Robert MacLaren, Professor of Ophthalmology, assisted by Dr. Thomas Edwards, Nuffield Medical Fellow, used the remotely controlled robot to lift a membrane 100th of a millimeter thick from the retina at the back of the right eye of the Rev. Dr. William Beaver, 70, an Associate Priest at St. Mary the Virgin, Iffley, Oxford. He is the first patient ever to undergo this experimental procedure.
The Robotic Retinal Dissection Device (R2D2) trial is sponsored by the University of Oxford and funded by the NIHR Oxford Biomedical Research Centre with support from Oxford University Hospitals NHS Foundation Trust, which runs the hospital. Additional funding was provided by Zizoz, a Dutch charity for patients with choroideremia, a genetic form of blindness.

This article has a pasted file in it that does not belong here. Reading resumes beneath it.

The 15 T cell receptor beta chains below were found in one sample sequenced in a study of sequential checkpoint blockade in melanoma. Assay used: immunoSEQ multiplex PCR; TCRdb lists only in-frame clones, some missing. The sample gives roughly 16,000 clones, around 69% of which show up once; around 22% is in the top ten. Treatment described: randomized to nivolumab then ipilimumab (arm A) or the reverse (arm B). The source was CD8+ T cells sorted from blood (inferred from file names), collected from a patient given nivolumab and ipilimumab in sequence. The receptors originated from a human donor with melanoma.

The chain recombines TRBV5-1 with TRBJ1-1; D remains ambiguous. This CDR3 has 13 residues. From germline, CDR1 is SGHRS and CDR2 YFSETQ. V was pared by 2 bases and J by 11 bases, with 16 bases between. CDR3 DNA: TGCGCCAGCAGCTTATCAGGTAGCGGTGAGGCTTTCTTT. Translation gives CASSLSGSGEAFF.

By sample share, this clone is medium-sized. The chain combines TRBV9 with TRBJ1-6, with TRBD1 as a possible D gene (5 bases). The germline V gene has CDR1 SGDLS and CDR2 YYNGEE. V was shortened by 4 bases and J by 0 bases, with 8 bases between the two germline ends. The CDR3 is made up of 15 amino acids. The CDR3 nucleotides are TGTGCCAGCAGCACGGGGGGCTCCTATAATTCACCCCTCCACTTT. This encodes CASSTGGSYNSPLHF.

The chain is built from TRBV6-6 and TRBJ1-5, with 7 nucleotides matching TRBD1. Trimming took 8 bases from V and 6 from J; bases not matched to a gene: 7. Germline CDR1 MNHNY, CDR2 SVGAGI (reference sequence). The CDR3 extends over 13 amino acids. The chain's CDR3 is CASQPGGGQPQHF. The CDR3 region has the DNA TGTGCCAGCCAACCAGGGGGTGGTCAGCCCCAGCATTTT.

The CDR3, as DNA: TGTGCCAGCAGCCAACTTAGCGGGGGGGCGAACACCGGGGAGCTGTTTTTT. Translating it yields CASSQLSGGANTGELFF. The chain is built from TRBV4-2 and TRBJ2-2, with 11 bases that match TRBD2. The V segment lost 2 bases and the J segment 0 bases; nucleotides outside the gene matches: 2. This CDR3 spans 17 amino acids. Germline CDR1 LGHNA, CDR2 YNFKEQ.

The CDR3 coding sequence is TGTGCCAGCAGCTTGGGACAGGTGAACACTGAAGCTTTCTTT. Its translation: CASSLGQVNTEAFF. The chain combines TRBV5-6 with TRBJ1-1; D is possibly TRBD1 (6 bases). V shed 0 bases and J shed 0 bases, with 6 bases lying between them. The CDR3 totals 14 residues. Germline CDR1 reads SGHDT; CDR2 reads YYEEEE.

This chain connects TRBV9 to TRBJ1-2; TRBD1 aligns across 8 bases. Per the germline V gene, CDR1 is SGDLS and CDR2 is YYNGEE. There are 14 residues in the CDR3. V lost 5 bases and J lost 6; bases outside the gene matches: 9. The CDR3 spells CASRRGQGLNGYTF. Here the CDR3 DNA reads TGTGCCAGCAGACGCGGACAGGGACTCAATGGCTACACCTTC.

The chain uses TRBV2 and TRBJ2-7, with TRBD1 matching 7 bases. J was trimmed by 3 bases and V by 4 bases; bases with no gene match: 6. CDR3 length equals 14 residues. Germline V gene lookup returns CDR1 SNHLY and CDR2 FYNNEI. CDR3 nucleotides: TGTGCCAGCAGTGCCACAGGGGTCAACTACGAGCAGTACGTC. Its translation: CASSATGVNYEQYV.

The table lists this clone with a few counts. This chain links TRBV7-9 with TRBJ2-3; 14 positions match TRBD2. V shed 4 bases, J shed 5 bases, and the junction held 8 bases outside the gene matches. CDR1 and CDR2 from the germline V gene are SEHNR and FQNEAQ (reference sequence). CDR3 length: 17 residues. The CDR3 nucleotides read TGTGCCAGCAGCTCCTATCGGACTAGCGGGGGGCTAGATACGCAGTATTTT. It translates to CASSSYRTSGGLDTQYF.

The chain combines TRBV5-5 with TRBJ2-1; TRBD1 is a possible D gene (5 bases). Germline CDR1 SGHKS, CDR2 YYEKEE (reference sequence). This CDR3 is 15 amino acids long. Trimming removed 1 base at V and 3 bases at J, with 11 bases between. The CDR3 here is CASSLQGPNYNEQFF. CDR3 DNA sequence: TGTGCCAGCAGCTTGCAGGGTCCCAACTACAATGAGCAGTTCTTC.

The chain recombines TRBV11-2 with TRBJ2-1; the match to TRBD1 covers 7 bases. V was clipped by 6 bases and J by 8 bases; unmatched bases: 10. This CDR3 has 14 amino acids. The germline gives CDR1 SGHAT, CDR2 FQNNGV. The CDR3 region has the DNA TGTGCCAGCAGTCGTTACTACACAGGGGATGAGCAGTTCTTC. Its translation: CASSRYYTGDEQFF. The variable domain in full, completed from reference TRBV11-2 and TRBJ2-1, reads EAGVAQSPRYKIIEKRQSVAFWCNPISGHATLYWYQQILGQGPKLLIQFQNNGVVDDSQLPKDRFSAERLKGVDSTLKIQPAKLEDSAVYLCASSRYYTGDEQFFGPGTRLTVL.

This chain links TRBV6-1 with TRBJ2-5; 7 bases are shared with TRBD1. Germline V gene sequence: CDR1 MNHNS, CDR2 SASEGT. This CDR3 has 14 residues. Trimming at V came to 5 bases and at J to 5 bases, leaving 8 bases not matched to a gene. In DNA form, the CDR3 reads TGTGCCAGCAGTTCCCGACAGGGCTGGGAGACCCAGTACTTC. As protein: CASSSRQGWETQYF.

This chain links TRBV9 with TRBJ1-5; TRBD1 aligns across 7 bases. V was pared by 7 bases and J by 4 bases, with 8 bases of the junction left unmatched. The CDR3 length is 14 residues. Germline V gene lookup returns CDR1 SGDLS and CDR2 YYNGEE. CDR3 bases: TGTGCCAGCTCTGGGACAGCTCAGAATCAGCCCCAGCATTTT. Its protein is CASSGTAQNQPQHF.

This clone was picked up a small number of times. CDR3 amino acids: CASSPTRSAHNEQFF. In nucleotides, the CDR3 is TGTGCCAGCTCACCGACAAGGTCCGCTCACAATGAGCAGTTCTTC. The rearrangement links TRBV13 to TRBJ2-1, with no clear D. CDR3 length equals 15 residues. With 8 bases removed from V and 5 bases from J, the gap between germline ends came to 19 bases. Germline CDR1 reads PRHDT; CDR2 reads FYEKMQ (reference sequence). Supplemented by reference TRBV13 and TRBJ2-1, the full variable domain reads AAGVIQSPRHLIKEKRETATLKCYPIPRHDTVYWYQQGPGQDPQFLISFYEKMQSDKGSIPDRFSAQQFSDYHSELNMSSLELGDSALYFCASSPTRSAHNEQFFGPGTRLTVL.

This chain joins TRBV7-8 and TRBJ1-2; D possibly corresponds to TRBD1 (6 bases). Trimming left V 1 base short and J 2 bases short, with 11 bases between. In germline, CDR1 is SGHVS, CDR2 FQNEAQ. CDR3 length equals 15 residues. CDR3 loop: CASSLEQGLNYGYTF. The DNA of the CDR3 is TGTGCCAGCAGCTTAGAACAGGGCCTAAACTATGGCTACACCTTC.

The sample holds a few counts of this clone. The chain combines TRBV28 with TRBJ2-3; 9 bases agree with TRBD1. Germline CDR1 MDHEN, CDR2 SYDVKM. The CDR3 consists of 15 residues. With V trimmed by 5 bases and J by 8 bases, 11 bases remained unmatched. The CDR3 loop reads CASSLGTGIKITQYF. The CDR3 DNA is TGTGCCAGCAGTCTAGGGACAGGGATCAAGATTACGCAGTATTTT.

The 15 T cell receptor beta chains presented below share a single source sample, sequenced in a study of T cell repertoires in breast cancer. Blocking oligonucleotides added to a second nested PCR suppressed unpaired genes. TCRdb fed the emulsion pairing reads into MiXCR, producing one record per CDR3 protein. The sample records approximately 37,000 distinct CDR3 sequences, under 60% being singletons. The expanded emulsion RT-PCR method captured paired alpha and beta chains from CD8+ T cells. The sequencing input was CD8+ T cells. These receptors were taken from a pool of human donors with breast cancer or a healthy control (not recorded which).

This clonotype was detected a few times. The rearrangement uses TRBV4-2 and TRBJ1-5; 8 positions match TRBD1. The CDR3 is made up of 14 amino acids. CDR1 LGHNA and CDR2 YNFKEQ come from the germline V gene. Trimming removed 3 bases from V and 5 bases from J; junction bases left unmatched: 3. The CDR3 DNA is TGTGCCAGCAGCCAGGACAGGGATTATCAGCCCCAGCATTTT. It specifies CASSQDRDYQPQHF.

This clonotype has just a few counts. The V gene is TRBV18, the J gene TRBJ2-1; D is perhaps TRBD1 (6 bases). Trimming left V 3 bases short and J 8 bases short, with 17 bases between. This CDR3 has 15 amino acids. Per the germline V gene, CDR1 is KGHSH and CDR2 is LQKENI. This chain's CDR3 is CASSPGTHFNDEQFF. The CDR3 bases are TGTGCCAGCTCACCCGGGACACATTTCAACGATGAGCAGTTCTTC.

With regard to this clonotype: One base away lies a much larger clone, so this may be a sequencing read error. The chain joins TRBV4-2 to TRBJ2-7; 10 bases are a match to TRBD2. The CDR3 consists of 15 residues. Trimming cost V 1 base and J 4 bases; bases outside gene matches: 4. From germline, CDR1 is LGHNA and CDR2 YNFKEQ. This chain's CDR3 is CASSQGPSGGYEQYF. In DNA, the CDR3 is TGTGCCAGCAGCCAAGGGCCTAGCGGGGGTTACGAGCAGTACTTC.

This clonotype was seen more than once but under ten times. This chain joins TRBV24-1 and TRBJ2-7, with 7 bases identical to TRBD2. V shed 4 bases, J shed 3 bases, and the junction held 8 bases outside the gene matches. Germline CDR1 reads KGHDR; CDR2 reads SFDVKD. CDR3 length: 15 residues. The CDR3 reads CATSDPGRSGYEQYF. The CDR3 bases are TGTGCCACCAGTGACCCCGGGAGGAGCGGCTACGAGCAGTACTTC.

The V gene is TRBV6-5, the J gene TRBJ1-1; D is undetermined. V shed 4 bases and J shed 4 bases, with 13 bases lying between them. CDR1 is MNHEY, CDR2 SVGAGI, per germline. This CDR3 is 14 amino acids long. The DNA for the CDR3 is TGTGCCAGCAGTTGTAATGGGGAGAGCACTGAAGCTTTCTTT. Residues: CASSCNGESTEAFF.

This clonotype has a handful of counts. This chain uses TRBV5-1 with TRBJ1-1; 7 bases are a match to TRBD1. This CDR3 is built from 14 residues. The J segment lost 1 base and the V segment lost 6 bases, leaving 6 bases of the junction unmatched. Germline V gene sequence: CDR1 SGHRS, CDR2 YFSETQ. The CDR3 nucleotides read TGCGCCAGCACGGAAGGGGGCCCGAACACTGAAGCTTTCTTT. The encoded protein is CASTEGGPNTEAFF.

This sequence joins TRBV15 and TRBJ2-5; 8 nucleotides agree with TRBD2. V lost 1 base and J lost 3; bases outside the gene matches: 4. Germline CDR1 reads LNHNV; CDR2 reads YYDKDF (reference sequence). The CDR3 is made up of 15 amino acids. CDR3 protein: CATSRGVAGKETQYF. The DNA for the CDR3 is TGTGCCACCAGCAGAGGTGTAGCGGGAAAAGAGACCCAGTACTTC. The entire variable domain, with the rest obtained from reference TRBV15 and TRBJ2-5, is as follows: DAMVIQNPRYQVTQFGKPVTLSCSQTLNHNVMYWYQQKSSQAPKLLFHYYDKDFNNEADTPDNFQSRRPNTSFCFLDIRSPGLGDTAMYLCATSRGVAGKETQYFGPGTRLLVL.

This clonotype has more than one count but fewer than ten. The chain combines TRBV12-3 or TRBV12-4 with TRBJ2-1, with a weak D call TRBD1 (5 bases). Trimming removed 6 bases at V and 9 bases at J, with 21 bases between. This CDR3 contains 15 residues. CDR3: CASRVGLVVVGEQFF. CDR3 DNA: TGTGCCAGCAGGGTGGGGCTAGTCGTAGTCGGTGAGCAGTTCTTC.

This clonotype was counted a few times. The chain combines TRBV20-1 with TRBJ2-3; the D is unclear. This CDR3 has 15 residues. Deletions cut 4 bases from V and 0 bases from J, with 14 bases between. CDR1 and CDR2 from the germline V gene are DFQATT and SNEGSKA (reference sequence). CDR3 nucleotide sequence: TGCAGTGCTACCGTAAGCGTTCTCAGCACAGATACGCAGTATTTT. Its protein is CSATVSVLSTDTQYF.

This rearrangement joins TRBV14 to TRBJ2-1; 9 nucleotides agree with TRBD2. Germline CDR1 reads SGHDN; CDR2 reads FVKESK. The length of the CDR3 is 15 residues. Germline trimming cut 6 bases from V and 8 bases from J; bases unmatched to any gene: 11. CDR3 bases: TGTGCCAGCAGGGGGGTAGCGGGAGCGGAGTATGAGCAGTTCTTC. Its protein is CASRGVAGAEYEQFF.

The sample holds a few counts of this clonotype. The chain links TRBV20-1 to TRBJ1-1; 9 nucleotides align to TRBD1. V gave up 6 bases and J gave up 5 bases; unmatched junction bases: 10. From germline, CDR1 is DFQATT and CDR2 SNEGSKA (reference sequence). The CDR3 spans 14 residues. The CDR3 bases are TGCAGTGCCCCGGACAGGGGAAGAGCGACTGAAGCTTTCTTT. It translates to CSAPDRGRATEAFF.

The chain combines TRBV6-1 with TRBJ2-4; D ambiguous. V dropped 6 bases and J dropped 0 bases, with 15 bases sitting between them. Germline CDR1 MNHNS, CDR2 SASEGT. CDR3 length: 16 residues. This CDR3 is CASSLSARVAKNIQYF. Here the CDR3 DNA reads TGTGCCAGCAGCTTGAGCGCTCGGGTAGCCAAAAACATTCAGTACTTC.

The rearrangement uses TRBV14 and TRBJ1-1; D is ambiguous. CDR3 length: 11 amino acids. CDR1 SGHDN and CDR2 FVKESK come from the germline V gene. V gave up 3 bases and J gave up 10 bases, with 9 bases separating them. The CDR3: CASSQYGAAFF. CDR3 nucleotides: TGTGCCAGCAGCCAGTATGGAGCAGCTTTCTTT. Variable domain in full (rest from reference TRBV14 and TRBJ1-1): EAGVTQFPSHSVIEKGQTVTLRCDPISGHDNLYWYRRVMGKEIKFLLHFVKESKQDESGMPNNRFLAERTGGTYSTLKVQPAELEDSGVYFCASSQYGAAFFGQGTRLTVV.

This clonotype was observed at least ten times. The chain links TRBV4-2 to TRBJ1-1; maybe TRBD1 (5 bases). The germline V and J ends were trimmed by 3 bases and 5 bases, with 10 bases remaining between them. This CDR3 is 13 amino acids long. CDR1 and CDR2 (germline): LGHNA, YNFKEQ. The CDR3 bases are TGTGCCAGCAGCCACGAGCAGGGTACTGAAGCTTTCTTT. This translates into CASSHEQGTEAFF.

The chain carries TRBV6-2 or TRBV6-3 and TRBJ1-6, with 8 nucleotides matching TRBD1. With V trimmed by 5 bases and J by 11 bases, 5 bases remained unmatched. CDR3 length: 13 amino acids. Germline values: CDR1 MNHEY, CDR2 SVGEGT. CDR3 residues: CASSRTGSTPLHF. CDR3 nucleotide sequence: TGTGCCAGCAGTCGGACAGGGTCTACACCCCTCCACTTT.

The robot needs to operate inside the eye through a single hole that is less than 1 mm in diameter, and it needs to go in and out of the eye through this same hole during various steps of the procedure, even though the eye may rotate. The device is designed to eliminate unwanted tremors in the surgeon’s hand—such as through their pulse—so tiny surgical manipulations can be safely carried out within the eye.
The robot acts like a mechanical hand with seven independent computer-controlled motors resulting in movements as precise as 1000th of a millimeter in scale. In the case of Father Beaver, the patient for this first operation, a membrane growing on the surface of his retina had contracted and pulled it into an uneven shape.
This leads to a distorted image, like looking in a hall of mirrors at a fairground. The membrane is about 100th of a millimeter thick and needed to be dissected off the retina without damaging it.
University of Oxford